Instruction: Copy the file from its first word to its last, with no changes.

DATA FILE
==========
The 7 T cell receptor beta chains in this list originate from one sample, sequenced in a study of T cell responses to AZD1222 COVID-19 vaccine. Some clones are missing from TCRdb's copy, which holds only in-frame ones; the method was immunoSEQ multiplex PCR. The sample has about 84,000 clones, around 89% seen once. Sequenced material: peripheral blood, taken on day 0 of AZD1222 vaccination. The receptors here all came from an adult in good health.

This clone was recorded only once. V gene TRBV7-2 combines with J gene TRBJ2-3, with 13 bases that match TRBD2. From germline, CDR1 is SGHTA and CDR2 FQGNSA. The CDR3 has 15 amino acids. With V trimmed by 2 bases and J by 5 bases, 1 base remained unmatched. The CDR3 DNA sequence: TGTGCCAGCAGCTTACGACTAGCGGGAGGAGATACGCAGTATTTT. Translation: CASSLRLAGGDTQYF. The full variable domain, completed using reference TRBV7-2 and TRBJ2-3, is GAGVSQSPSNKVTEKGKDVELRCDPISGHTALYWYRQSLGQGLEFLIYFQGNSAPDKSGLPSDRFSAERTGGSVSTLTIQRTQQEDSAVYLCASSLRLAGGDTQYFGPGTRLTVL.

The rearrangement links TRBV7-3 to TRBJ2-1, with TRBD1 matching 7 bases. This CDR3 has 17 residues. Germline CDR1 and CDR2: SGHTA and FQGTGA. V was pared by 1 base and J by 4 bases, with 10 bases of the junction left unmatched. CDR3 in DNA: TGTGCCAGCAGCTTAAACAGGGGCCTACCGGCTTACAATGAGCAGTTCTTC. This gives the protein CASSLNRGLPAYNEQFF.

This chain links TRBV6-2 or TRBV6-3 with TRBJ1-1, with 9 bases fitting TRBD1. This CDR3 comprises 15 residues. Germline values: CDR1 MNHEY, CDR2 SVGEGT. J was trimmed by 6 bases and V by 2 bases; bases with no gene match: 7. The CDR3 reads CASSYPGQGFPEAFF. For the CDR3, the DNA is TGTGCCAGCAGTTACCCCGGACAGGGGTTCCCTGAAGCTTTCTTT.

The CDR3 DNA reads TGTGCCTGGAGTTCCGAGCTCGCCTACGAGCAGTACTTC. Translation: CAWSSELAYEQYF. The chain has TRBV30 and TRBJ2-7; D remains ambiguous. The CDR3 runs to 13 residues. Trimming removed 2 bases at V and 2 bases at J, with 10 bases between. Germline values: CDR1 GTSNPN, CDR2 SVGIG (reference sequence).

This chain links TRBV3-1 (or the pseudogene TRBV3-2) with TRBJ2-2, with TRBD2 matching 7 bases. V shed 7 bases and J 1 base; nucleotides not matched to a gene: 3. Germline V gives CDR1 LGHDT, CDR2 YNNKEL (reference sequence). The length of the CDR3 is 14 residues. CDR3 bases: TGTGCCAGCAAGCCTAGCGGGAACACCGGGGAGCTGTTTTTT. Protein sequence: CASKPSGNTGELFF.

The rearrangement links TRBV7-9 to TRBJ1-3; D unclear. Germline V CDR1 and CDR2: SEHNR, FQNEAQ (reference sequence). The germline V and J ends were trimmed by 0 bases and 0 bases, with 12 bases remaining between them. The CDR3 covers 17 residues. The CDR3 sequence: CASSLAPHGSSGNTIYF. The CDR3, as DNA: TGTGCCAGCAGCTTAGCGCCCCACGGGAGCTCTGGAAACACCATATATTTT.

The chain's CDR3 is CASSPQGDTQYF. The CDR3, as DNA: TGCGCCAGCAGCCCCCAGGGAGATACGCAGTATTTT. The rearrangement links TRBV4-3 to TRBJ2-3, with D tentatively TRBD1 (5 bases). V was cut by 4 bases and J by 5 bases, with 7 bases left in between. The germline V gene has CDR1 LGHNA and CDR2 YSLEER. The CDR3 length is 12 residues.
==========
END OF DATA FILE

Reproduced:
The 7 T cell receptor beta chains in this list originate from one sample, sequenced in a study of T cell responses to AZD1222 COVID-19 vaccine. Some clones are missing from TCRdb's copy, which holds only in-frame ones; the method was immunoSEQ multiplex PCR. The sample has about 84,000 clones, around 89% seen once. Sequenced material: peripheral blood, taken on day 0 of AZD1222 vaccination. The receptors here all came from an adult in good health.

This clone was recorded only once. V gene TRBV7-2 combines with J gene TRBJ2-3, with 13 bases that match TRBD2. From germline, CDR1 is SGHTA and CDR2 FQGNSA. The CDR3 has 15 amino acids. With V trimmed by 2 bases and J by 5 bases, 1 base remained unmatched. The CDR3 DNA sequence: TGTGCCAGCAGCTTACGACTAGCGGGAGGAGATACGCAGTATTTT. Translation: CASSLRLAGGDTQYF. The full variable domain, completed using reference TRBV7-2 and TRBJ2-3, is GAGVSQSPSNKVTEKGKDVELRCDPISGHTALYWYRQSLGQGLEFLIYFQGNSAPDKSGLPSDRFSAERTGGSVSTLTIQRTQQEDSAVYLCASSLRLAGGDTQYFGPGTRLTVL.

The rearrangement links TRBV7-3 to TRBJ2-1, with TRBD1 matching 7 bases. This CDR3 has 17 residues. Germline CDR1 and CDR2: SGHTA and FQGTGA. V was pared by 1 base and J by 4 bases, with 10 bases of the junction left unmatched. CDR3 in DNA: TGTGCCAGCAGCTTAAACAGGGGCCTACCGGCTTACAATGAGCAGTTCTTC. This gives the protein CASSLNRGLPAYNEQFF.

This chain links TRBV6-2 or TRBV6-3 with TRBJ1-1, with 9 bases fitting TRBD1. This CDR3 comprises 15 residues. Germline values: CDR1 MNHEY, CDR2 SVGEGT. J was trimmed by 6 bases and V by 2 bases; bases with no gene match: 7. The CDR3 reads CASSYPGQGFPEAFF. For the CDR3, the DNA is TGTGCCAGCAGTTACCCCGGACAGGGGTTCCCTGAAGCTTTCTTT.

The CDR3 DNA reads TGTGCCTGGAGTTCCGAGCTCGCCTACGAGCAGTACTTC. Translation: CAWSSELAYEQYF. The chain has TRBV30 and TRBJ2-7; D remains ambiguous. The CDR3 runs to 13 residues. Trimming removed 2 bases at V and 2 bases at J, with 10 bases between. Germline values: CDR1 GTSNPN, CDR2 SVGIG (reference sequence).

This chain links TRBV3-1 (or the pseudogene TRBV3-2) with TRBJ2-2, with TRBD2 matching 7 bases. V shed 7 bases and J 1 base; nucleotides not matched to a gene: 3. Germline V gives CDR1 LGHDT, CDR2 YNNKEL (reference sequence). The length of the CDR3 is 14 residues. CDR3 bases: TGTGCCAGCAAGCCTAGCGGGAACACCGGGGAGCTGTTTTTT. Protein sequence: CASKPSGNTGELFF.

The rearrangement links TRBV7-9 to TRBJ1-3; D unclear. Germline V CDR1 and CDR2: SEHNR, FQNEAQ (reference sequence). The germline V and J ends were trimmed by 0 bases and 0 bases, with 12 bases remaining between them. The CDR3 covers 17 residues. The CDR3 sequence: CASSLAPHGSSGNTIYF. The CDR3, as DNA: TGTGCCAGCAGCTTAGCGCCCCACGGGAGCTCTGGAAACACCATATATTTT.

The chain's CDR3 is CASSPQGDTQYF. The CDR3, as DNA: TGCGCCAGCAGCCCCCAGGGAGATACGCAGTATTTT. The rearrangement links TRBV4-3 to TRBJ2-3, with D tentatively TRBD1 (5 bases). V was cut by 4 bases and J by 5 bases, with 7 bases left in between. The germline V gene has CDR1 LGHNA and CDR2 YSLEER. The CDR3 length is 12 residues.